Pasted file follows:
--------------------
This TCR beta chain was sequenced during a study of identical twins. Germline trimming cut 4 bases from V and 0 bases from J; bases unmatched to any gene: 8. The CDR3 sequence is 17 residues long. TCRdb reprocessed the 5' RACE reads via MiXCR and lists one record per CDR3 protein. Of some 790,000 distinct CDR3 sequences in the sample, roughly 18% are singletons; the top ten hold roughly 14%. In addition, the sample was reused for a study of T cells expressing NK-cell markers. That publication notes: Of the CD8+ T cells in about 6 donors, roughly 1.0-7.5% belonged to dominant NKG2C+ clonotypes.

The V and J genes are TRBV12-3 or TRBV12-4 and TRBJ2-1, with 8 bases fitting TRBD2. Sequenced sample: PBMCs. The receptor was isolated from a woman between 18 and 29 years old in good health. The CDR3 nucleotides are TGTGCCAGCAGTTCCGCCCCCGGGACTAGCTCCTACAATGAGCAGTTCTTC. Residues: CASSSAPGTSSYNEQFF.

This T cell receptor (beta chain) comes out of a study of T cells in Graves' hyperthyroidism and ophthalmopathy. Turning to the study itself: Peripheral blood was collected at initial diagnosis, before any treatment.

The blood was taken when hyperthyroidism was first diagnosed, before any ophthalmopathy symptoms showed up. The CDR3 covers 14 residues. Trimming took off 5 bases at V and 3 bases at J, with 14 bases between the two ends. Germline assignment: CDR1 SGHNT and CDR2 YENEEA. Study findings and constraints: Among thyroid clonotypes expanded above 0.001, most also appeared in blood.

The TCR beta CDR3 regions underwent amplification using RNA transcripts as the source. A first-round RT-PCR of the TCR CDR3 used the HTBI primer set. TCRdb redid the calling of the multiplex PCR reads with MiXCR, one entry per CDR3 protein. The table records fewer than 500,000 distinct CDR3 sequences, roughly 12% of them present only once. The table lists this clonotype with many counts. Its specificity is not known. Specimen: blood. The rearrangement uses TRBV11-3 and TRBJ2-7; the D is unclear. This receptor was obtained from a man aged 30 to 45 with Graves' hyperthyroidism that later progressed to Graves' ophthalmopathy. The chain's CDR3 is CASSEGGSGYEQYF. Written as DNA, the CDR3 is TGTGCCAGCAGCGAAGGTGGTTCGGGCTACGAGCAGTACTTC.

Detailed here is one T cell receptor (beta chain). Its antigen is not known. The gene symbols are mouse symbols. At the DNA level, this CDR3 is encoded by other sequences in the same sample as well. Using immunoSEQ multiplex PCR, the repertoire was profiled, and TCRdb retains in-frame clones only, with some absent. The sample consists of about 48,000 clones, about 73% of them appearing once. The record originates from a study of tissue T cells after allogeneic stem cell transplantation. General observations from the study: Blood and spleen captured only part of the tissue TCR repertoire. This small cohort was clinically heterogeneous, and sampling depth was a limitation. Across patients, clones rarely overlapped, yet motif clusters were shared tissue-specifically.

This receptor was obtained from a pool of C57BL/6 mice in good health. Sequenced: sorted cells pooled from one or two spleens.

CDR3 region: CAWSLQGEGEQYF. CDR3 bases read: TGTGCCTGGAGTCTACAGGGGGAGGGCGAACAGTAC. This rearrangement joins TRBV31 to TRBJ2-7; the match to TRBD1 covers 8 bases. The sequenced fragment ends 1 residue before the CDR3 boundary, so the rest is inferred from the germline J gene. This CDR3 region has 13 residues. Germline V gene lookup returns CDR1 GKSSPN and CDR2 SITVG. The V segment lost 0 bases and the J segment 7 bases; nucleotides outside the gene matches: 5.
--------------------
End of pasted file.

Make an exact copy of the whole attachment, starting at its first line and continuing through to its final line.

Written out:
This TCR beta chain was sequenced during a study of identical twins. Germline trimming cut 4 bases from V and 0 bases from J; bases unmatched to any gene: 8. The CDR3 sequence is 17 residues long. TCRdb reprocessed the 5' RACE reads via MiXCR and lists one record per CDR3 protein. Of some 790,000 distinct CDR3 sequences in the sample, roughly 18% are singletons; the top ten hold roughly 14%. In addition, the sample was reused for a study of T cells expressing NK-cell markers. That publication notes: Of the CD8+ T cells in about 6 donors, roughly 1.0-7.5% belonged to dominant NKG2C+ clonotypes.

The V and J genes are TRBV12-3 or TRBV12-4 and TRBJ2-1, with 8 bases fitting TRBD2. Sequenced sample: PBMCs. The receptor was isolated from a woman between 18 and 29 years old in good health. The CDR3 nucleotides are TGTGCCAGCAGTTCCGCCCCCGGGACTAGCTCCTACAATGAGCAGTTCTTC. Residues: CASSSAPGTSSYNEQFF.

This T cell receptor (beta chain) comes out of a study of T cells in Graves' hyperthyroidism and ophthalmopathy. Turning to the study itself: Peripheral blood was collected at initial diagnosis, before any treatment.

The blood was taken when hyperthyroidism was first diagnosed, before any ophthalmopathy symptoms showed up. The CDR3 covers 14 residues. Trimming took off 5 bases at V and 3 bases at J, with 14 bases between the two ends. Germline assignment: CDR1 SGHNT and CDR2 YENEEA. Study findings and constraints: Among thyroid clonotypes expanded above 0.001, most also appeared in blood.

The TCR beta CDR3 regions underwent amplification using RNA transcripts as the source. A first-round RT-PCR of the TCR CDR3 used the HTBI primer set. TCRdb redid the calling of the multiplex PCR reads with MiXCR, one entry per CDR3 protein. The table records fewer than 500,000 distinct CDR3 sequences, roughly 12% of them present only once. The table lists this clonotype with many counts. Its specificity is not known. Specimen: blood. The rearrangement uses TRBV11-3 and TRBJ2-7; the D is unclear. This receptor was obtained from a man aged 30 to 45 with Graves' hyperthyroidism that later progressed to Graves' ophthalmopathy. The chain's CDR3 is CASSEGGSGYEQYF. Written as DNA, the CDR3 is TGTGCCAGCAGCGAAGGTGGTTCGGGCTACGAGCAGTACTTC.

Detailed here is one T cell receptor (beta chain). Its antigen is not known. The gene symbols are mouse symbols. At the DNA level, this CDR3 is encoded by other sequences in the same sample as well. Using immunoSEQ multiplex PCR, the repertoire was profiled, and TCRdb retains in-frame clones only, with some absent. The sample consists of about 48,000 clones, about 73% of them appearing once. The record originates from a study of tissue T cells after allogeneic stem cell transplantation. General observations from the study: Blood and spleen captured only part of the tissue TCR repertoire. This small cohort was clinically heterogeneous, and sampling depth was a limitation. Across patients, clones rarely overlapped, yet motif clusters were shared tissue-specifically.

This receptor was obtained from a pool of C57BL/6 mice in good health. Sequenced: sorted cells pooled from one or two spleens.

CDR3 region: CAWSLQGEGEQYF. CDR3 bases read: TGTGCCTGGAGTCTACAGGGGGAGGGCGAACAGTAC. This rearrangement joins TRBV31 to TRBJ2-7; the match to TRBD1 covers 8 bases. The sequenced fragment ends 1 residue before the CDR3 boundary, so the rest is inferred from the germline J gene. This CDR3 region has 13 residues. Germline V gene lookup returns CDR1 GKSSPN and CDR2 SITVG. The V segment lost 0 bases and the J segment 7 bases; nucleotides outside the gene matches: 5.